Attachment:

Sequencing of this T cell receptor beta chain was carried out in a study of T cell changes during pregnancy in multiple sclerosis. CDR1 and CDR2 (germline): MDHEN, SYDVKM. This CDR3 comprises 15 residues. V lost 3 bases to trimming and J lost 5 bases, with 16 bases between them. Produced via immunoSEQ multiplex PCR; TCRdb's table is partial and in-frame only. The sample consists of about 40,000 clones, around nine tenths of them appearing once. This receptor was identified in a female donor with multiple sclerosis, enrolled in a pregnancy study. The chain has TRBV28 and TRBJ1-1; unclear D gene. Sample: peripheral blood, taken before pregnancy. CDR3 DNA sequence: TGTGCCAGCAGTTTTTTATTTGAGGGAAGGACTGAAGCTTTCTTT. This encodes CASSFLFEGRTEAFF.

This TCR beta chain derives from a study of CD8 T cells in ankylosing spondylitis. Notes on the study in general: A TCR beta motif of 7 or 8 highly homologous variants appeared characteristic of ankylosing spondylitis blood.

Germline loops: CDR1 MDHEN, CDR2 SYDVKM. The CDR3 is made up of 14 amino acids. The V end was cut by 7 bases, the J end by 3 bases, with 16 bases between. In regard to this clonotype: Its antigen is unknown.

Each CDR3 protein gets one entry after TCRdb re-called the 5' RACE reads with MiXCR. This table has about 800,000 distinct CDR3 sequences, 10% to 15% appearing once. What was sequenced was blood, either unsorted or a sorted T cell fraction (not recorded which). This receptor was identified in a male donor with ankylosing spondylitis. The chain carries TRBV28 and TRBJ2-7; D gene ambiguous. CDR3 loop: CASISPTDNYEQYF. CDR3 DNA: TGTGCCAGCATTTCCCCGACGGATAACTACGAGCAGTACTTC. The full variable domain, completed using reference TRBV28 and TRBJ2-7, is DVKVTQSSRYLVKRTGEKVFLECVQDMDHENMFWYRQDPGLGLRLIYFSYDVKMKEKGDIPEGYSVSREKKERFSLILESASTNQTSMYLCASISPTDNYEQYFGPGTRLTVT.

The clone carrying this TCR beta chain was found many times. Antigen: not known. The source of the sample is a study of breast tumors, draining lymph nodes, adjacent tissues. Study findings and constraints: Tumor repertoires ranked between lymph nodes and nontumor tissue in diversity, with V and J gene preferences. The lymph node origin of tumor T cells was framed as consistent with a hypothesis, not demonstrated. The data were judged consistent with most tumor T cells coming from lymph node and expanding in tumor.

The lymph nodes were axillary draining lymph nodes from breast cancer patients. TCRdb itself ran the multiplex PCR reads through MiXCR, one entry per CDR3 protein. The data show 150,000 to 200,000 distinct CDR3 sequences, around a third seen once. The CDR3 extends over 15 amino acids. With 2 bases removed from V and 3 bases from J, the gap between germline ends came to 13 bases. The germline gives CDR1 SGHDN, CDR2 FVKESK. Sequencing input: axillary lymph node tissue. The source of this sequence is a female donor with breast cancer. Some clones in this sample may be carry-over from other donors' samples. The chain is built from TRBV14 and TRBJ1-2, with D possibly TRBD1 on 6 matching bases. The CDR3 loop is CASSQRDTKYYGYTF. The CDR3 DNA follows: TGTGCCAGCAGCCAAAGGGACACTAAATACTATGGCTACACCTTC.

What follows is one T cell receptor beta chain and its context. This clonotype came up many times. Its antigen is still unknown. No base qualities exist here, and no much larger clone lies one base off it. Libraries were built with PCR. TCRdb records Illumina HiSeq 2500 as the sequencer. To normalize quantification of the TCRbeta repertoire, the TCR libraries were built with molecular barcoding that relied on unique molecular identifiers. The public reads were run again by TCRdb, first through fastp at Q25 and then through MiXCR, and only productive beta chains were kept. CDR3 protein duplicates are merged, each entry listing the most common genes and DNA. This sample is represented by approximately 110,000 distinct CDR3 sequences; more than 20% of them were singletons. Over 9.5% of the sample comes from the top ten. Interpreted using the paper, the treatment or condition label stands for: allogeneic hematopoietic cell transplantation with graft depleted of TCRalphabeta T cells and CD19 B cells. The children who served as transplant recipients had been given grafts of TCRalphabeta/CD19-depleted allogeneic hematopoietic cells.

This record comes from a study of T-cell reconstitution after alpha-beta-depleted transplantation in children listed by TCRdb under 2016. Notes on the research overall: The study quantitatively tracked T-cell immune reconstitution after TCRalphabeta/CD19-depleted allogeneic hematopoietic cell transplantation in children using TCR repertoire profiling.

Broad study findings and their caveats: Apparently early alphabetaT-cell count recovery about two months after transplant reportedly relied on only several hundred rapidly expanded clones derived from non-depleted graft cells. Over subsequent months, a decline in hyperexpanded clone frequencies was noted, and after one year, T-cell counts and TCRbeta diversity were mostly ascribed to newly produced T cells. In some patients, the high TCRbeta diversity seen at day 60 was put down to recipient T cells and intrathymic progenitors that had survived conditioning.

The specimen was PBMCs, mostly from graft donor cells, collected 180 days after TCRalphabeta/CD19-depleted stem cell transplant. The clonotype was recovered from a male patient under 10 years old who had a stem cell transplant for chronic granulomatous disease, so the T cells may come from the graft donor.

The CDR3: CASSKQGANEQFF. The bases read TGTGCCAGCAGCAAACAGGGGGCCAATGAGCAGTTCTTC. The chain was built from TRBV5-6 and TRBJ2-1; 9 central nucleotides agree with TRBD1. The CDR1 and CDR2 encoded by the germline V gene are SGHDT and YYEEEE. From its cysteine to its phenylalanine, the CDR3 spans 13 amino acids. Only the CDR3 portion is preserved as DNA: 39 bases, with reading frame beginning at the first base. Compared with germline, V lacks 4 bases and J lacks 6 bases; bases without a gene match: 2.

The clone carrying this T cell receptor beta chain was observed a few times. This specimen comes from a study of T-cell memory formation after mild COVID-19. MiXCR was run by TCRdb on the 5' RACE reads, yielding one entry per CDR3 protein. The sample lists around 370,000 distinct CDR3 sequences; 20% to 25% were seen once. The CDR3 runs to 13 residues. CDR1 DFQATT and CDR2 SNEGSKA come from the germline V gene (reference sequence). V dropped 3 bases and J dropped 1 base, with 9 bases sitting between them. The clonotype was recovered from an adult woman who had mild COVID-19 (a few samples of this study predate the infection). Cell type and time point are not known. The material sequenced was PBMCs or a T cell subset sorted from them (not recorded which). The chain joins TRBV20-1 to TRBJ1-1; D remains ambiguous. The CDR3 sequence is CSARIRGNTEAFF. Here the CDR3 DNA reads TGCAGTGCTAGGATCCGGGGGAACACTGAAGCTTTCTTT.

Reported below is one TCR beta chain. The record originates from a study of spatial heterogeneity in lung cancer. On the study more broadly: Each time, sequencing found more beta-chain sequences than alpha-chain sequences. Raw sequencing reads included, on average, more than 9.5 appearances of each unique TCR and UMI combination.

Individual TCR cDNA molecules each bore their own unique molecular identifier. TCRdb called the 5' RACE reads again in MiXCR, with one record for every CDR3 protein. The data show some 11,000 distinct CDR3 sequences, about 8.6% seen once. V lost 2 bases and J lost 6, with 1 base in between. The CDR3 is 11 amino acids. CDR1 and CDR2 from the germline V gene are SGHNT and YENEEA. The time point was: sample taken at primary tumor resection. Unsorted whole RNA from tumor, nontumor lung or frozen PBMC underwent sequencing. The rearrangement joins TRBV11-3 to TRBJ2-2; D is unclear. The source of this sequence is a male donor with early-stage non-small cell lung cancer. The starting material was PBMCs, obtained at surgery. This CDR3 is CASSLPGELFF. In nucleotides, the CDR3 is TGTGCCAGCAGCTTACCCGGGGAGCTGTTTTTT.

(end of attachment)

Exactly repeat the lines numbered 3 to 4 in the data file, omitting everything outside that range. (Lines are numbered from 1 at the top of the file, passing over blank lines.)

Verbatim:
Germline loops: CDR1 MDHEN, CDR2 SYDVKM. The CDR3 is made up of 14 amino acids. The V end was cut by 7 bases, the J end by 3 bases, with 16 bases between. In regard to this clonotype: Its antigen is unknown.

Each CDR3 protein gets one entry after TCRdb re-called the 5' RACE reads with MiXCR. This table has about 800,000 distinct CDR3 sequences, 10% to 15% appearing once. What was sequenced was blood, either unsorted or a sorted T cell fraction (not recorded which). This receptor was identified in a male donor with ankylosing spondylitis. The chain carries TRBV28 and TRBJ2-7; D gene ambiguous. CDR3 loop: CASISPTDNYEQYF. CDR3 DNA: TGTGCCAGCATTTCCCCGACGGATAACTACGAGCAGTACTTC. The full variable domain, completed using reference TRBV28 and TRBJ2-7, is DVKVTQSSRYLVKRTGEKVFLECVQDMDHENMFWYRQDPGLGLRLIYFSYDVKMKEKGDIPEGYSVSREKKERFSLILESASTNQTSMYLCASISPTDNYEQYFGPGTRLTVT.